Canada’s Minister of Fisheries and Oceans is downplaying plans by Nova Scotia Mi’kmaq to create their own moderate livelihood fishery, characterizing the move as part of ongoing negotiations to implement a 21-year-old Supreme Court ruling.
“Right now we are working with the First Nations communities to determine what a moderate livelihood fishery looks like. We’re continuing to have those meetings with them,” Bernadette Jordan, the department’s minister, told CBC News.
“It’s a negotiation process. They have things that they want to see. We have things that we’d like to see.”
Jordan, the Liberal MP for Nova Scotia’s South Shore-St. Margarets riding, would not say whether her government will accept a First Nations commercial fishery that operates outside commercial fishing seasons regulated by DFO.
Kwilmu’kw Maw-klusuaqn, also known as the Mi’kmaq Rights Initiative, negotiates on behalf of chiefs. “This is all something that has to be hammered out with the bands, with the KMK,” Jordan said.
The 1999 Marshall decision recognized the First Nations right to earn a moderate living from fishing but with an important limitation: the federal government retains the authority to regulate that fishery in the public interest and for conservation.
Two decades later there is still no agreement on the rules for a moderate livelihood fishery and now Mi’kmaq leaders — blaming Ottawa for the impasse — are preparing to move ahead on their own.
“We are developing our own sustainable livelihood fishery, separate from the commercial fishery, as we have a responsibility to protect our affirmed treaty right, and the court ruling,” said Membertou chief Terry Paul in a statement Wednesday on behalf of the Assembly of Mi’kmaq chiefs
The statement says under direction from chiefs, KMK’s negotiation team has been “working alongside communities to support their development of sustainable community livelihood fishery management plans unique to their community, while respecting the set of guiding principles reached by consensus by the assembly.”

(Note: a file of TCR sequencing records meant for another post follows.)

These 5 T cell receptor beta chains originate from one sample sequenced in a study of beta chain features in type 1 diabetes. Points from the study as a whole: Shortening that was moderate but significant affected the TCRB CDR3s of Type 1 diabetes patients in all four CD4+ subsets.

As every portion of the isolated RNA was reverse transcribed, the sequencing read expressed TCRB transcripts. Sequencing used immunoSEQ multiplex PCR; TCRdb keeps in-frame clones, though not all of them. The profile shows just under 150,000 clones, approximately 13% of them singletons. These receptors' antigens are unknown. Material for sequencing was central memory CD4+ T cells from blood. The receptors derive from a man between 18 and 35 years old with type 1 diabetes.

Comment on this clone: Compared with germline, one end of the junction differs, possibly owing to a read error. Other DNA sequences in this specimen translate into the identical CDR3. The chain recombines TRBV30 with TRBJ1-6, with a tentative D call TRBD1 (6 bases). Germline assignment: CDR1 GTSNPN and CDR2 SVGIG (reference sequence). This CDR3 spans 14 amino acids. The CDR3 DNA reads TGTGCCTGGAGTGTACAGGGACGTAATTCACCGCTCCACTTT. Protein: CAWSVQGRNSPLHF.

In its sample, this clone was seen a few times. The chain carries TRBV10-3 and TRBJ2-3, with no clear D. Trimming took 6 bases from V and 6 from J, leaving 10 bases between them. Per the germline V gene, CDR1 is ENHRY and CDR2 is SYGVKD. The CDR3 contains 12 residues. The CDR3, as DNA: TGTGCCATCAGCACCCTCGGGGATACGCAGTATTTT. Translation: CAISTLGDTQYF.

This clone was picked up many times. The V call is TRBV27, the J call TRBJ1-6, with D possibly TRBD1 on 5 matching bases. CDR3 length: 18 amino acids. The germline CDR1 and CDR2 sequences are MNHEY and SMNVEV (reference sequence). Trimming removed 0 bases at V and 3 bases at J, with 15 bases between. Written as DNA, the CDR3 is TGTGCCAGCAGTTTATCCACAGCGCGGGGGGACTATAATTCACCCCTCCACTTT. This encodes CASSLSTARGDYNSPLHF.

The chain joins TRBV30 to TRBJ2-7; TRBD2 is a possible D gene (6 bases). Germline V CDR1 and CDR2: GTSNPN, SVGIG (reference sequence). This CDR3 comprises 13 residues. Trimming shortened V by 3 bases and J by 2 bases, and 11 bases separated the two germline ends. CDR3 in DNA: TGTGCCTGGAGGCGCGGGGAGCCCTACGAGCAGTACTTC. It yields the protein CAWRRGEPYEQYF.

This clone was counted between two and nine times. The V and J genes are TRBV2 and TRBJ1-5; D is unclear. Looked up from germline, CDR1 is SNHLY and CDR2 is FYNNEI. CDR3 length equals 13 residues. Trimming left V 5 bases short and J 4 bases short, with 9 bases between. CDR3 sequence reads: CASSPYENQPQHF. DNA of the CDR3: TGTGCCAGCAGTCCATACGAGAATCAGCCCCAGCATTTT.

The most recent community meeting was held last week by members of the Potlotek First Nation in Cape Breton.
Deals secured with three bands
The Trudeau government has managed to get moderate livelihood deals with three bands; one in Quebec and two in New Brunswick.
Jordan said another rights and reconciliation agreement, as they are known, is near in New Brunswick, but no deals in Nova Scotia are close, despite optimism earlier in 2020.
A further complication is that Mi’kmaq are not totally united.
“There are some bands who have reached out to us on an individual basis who, you know, maybe want to find agreements and ways forward outside the KMK,” Jordan said.
Jordan is also facing pressure from the fishing industry upset that First Nations fishermen in Nova Scotia are selling lobster harvested out of season under the cloak of a communal fishery.
Licences for a food, social and ceremonial fishery are issued by bands and a condition of licence prohibits the sale of the catch.
But that is openly flouted in St Marys Bay each summer by Indigenous harvesters who, like their leaders, point to the Marshall decision while ignoring the court recognised right of government to regulate the fishery.
Commercial fishing revenues on the rise
Commercial fishing revenue within individual bands has actually exploded since the Marshall decision.
Canada has spent $545 million to promote integration of Atlantic First Nations into the commercial fisheries, mostly to buy commercial licences for individual bands and to pay for training.
The impact has been dramatic.
In an assessment published last fall on the 20th anniversary of the Marshall decision, the Macdonald Laurier Institute estimated on-reserve revenues in the Atlantic region increased from $3 million to $152 million in 2016.
No better indication of growing clout came this week from none other than Chief Terry Paul in Membertou.
This week Membertou announced it will spend $25-million to buy two offshore lobster licences from Clearwater Seafoods.
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